Cost Per Click – entry level strategy after Maximise Clicks. You’ve got some data from the maximise clicks so now you tell Google how much you want to pay per click. You can give it a maximum amount where it can bid up to that amount or you can set it to a static amount. This is a good strategy for getting accounts started however it doesn’t utilise the amazing capabilities of artificial intelligent learning that the more advanced strategies deliver. Your account will never perform to its best capabilities on this bidding strategy. Never. It should only be used to gain more structured data (data that results in conversions) in order to move on to more sophisticated strategies.

    Here comes the automation……

    Maximise Conversions – an interesting bidding strategy that’s continually being developed by Google. It can be phenomenal on some accounts but on the majority it will spend the whole budget and not necessarily get the conversions. This strategy should be trialled for a few weeks only to see how it performs on individual accounts. From experience, this campaign works best when there are a minimum of 5-15 conversions in a 30 day period.

    Target Cost Per Conversion – One of our favourite strategies! Works best on lots of data. You tell Google how much you want to pay per conversion (lead/enquiry) and it uses the information it has learned and goes out to find those conversions at that cost. It automatically adjusts bids on devices, gender, locations, times of the day etc all based on what it has learned from your previous data. You can gradually decrease your Target until you reach the optimum number of conversions verses the cost per conversion. Use this strategy if you have a minimum of 15-20 conversions in a 30 day period. Note: Your daily budget needs to be at least 3x your Target CPA in order for this strategy to work.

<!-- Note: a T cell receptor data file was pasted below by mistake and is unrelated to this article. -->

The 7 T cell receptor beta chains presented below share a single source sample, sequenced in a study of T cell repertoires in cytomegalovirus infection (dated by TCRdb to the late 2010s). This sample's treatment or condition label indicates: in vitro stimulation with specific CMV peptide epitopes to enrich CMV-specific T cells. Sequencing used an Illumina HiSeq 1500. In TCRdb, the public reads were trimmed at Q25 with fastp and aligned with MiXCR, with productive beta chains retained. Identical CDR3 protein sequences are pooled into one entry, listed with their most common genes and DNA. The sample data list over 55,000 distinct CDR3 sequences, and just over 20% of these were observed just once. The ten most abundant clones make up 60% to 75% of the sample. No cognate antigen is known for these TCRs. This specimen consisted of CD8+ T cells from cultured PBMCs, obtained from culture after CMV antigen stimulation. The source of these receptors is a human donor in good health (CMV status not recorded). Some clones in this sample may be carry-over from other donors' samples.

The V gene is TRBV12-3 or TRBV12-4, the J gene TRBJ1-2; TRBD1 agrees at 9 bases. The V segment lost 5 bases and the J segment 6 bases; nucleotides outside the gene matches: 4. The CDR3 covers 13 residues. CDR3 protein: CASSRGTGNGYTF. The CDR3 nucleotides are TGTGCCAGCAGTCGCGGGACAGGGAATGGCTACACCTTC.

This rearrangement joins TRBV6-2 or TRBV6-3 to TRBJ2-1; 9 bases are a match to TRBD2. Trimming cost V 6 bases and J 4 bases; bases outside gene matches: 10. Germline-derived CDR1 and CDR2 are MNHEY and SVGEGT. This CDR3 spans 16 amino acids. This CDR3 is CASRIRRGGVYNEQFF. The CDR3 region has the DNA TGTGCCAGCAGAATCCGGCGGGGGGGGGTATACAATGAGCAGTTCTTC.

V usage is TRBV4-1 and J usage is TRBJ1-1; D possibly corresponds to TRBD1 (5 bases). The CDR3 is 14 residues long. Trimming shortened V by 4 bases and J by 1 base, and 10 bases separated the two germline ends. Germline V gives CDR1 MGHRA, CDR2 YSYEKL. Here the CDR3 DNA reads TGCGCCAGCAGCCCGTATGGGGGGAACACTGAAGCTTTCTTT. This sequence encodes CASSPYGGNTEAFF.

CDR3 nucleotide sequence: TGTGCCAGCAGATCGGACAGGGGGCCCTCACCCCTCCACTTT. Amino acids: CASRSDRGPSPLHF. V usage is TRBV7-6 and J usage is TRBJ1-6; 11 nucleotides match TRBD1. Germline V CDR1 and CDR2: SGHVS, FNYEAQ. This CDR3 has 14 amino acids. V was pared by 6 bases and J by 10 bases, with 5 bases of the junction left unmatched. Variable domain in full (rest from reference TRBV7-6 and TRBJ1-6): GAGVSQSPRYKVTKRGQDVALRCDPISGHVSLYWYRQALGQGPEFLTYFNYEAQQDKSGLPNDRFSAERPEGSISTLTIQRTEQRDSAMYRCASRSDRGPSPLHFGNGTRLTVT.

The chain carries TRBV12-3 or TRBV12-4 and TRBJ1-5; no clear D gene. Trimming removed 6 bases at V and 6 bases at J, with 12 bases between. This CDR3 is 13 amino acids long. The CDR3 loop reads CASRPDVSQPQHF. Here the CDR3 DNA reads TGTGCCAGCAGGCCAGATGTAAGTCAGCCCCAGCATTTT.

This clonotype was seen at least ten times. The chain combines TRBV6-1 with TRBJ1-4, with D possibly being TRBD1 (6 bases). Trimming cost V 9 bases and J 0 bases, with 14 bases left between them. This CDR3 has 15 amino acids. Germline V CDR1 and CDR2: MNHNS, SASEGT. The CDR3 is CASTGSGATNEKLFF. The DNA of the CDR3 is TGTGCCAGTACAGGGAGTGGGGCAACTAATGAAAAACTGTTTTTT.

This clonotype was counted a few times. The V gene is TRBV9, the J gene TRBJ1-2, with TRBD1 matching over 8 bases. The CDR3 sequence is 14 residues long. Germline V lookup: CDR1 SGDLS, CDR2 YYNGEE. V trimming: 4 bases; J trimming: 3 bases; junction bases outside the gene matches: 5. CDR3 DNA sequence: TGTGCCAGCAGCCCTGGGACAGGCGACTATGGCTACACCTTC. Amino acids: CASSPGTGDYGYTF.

Return On Ad Spend – The ultimate for Ecommerce businesses. Ideal for businesses where the cost per purchase varies. You tell Google how much profit you want to make on each sale and it goes out and finds that for you.

    Key Point: Review your campaign structure, amalgamate where possible and review your bidding strategy monthly.

    3.Location, Location, Location!

    Check your location settings. You may have set these to target UK only or 50 mile radius of BH23 but if you haven’t ticked the box “people located in my target areas”, your ads will be showing to people “interested” in your target locations. This could be anyone anywhere in the world!

Google Ads Location Settings

4. Display Campaigns – Check The Placement


The default setting for display campaigns is to show on all domains, no matter their content. As a general rule, we exclude 7 placement types which generally do not perform well and aren’t suitable viewing platforms for most businesses:

Google Ads placement settings

5. Remarketing – Don’t lose that initial click


People click on your ad – great! Then what? If they make a sale or enquiry, fantastic! If they don’t, you’ve paid anything from 30p to £3 for that click. You know it’s a warm lead so it makes no sense to let them go without trying again.

Have you ever been to a website and then later that day seen an ad that is selling that product or a similar one? That’s remarketing! It’s a fantastic way to keep in touch with people who have viewed your product but who weren’t quite ready to act on it or perhaps they got distracted or ran out of time during their lunch break. It’s your way of saying “hey, remember you were interested in this….take another look…”.

Fishing Rod

Remarketing campaigns are often half the cost per click of search campaigns so it’s a great way to help secure that investment you’ve already made.

You can set up display ads or if you’re a company who receives a very limited number of clicks, you can set up Remarketing Lists For Search Ads (RLSA) which tell Google to prioritise showing ads to people who have visited your website before and who are searching for your products/services again.


6. Keyword Match Types


Possibly one the most important aspects of any PPC campaign that dictates how your ads will show. If you want as much exposure as possible, use Broad Match Modifier and Exact Match versions of every keyword. Google has recently changed how it interprets when to serve ads for keyword match types.

Historically, a search term had to include the actual keyword for most match types but recently it has learned how to interpret the searchers intent.

Google match types

Broad Match: should be avoided as it is too wide a catchment. For example, a broad match keyword for boys shoes would show ads for searches like trainers for kids. This match type will spend your budget but not necessarily bring in high intent clicks.